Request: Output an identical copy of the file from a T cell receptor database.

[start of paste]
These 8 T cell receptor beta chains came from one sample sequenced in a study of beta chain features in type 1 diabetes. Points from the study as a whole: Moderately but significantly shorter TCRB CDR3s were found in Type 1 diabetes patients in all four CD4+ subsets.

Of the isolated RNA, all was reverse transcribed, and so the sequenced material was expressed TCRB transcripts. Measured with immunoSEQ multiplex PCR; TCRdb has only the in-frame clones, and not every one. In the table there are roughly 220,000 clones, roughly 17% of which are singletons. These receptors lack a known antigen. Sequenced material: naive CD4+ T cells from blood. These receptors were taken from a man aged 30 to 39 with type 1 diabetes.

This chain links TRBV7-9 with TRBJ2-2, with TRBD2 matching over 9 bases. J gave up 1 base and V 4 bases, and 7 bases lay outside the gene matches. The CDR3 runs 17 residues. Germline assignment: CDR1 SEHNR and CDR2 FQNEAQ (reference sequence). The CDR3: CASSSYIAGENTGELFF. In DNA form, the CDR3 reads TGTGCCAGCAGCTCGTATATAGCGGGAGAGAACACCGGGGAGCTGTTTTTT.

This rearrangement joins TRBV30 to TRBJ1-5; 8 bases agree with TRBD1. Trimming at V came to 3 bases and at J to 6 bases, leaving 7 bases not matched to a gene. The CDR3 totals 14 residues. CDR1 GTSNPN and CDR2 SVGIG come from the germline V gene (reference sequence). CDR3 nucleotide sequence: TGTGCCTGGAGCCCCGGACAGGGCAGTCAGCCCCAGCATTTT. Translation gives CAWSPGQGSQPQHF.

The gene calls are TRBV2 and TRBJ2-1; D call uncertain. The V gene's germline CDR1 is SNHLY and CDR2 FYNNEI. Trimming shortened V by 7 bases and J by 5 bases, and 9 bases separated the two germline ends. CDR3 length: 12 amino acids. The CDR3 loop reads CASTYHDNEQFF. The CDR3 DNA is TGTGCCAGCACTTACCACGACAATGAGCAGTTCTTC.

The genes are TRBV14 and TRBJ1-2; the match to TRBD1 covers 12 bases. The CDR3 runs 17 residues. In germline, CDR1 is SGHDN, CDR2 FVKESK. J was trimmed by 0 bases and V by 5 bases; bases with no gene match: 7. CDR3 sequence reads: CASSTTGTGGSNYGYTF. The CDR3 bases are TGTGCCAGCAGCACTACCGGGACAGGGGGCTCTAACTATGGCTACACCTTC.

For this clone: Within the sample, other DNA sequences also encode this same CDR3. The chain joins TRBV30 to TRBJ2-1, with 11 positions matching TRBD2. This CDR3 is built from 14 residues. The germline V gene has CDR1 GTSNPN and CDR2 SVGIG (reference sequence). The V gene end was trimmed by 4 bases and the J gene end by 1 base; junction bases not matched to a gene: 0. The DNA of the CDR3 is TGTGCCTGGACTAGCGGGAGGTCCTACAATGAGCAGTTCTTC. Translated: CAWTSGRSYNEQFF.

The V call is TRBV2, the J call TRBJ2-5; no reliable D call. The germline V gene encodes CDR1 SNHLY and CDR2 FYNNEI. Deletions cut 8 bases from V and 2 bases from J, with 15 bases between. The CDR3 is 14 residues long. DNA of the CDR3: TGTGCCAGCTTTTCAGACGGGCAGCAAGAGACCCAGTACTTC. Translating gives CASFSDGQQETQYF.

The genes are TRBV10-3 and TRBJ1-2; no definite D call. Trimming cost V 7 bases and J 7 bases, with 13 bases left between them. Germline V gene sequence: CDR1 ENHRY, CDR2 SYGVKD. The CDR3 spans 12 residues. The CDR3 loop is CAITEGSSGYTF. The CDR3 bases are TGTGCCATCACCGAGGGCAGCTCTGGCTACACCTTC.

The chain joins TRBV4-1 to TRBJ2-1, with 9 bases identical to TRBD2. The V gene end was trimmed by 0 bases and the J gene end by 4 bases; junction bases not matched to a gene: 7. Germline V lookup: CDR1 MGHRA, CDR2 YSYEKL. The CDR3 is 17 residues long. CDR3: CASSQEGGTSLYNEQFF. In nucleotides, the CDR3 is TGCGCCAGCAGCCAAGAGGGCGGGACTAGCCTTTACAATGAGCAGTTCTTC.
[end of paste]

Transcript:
These 8 T cell receptor beta chains came from one sample sequenced in a study of beta chain features in type 1 diabetes. Points from the study as a whole: Moderately but significantly shorter TCRB CDR3s were found in Type 1 diabetes patients in all four CD4+ subsets.

Of the isolated RNA, all was reverse transcribed, and so the sequenced material was expressed TCRB transcripts. Measured with immunoSEQ multiplex PCR; TCRdb has only the in-frame clones, and not every one. In the table there are roughly 220,000 clones, roughly 17% of which are singletons. These receptors lack a known antigen. Sequenced material: naive CD4+ T cells from blood. These receptors were taken from a man aged 30 to 39 with type 1 diabetes.

This chain links TRBV7-9 with TRBJ2-2, with TRBD2 matching over 9 bases. J gave up 1 base and V 4 bases, and 7 bases lay outside the gene matches. The CDR3 runs 17 residues. Germline assignment: CDR1 SEHNR and CDR2 FQNEAQ (reference sequence). The CDR3: CASSSYIAGENTGELFF. In DNA form, the CDR3 reads TGTGCCAGCAGCTCGTATATAGCGGGAGAGAACACCGGGGAGCTGTTTTTT.

This rearrangement joins TRBV30 to TRBJ1-5; 8 bases agree with TRBD1. Trimming at V came to 3 bases and at J to 6 bases, leaving 7 bases not matched to a gene. The CDR3 totals 14 residues. CDR1 GTSNPN and CDR2 SVGIG come from the germline V gene (reference sequence). CDR3 nucleotide sequence: TGTGCCTGGAGCCCCGGACAGGGCAGTCAGCCCCAGCATTTT. Translation gives CAWSPGQGSQPQHF.

The gene calls are TRBV2 and TRBJ2-1; D call uncertain. The V gene's germline CDR1 is SNHLY and CDR2 FYNNEI. Trimming shortened V by 7 bases and J by 5 bases, and 9 bases separated the two germline ends. CDR3 length: 12 amino acids. The CDR3 loop reads CASTYHDNEQFF. The CDR3 DNA is TGTGCCAGCACTTACCACGACAATGAGCAGTTCTTC.

The genes are TRBV14 and TRBJ1-2; the match to TRBD1 covers 12 bases. The CDR3 runs 17 residues. In germline, CDR1 is SGHDN, CDR2 FVKESK. J was trimmed by 0 bases and V by 5 bases; bases with no gene match: 7. CDR3 sequence reads: CASSTTGTGGSNYGYTF. The CDR3 bases are TGTGCCAGCAGCACTACCGGGACAGGGGGCTCTAACTATGGCTACACCTTC.

For this clone: Within the sample, other DNA sequences also encode this same CDR3. The chain joins TRBV30 to TRBJ2-1, with 11 positions matching TRBD2. This CDR3 is built from 14 residues. The germline V gene has CDR1 GTSNPN and CDR2 SVGIG (reference sequence). The V gene end was trimmed by 4 bases and the J gene end by 1 base; junction bases not matched to a gene: 0. The DNA of the CDR3 is TGTGCCTGGACTAGCGGGAGGTCCTACAATGAGCAGTTCTTC. Translated: CAWTSGRSYNEQFF.

The V call is TRBV2, the J call TRBJ2-5; no reliable D call. The germline V gene encodes CDR1 SNHLY and CDR2 FYNNEI. Deletions cut 8 bases from V and 2 bases from J, with 15 bases between. The CDR3 is 14 residues long. DNA of the CDR3: TGTGCCAGCTTTTCAGACGGGCAGCAAGAGACCCAGTACTTC. Translating gives CASFSDGQQETQYF.

The genes are TRBV10-3 and TRBJ1-2; no definite D call. Trimming cost V 7 bases and J 7 bases, with 13 bases left between them. Germline V gene sequence: CDR1 ENHRY, CDR2 SYGVKD. The CDR3 spans 12 residues. The CDR3 loop is CAITEGSSGYTF. The CDR3 bases are TGTGCCATCACCGAGGGCAGCTCTGGCTACACCTTC.

The chain joins TRBV4-1 to TRBJ2-1, with 9 bases identical to TRBD2. The V gene end was trimmed by 0 bases and the J gene end by 4 bases; junction bases not matched to a gene: 7. Germline V lookup: CDR1 MGHRA, CDR2 YSYEKL. The CDR3 is 17 residues long. CDR3: CASSQEGGTSLYNEQFF. In nucleotides, the CDR3 is TGCGCCAGCAGCCAAGAGGGCGGGACTAGCCTTTACAATGAGCAGTTCTTC.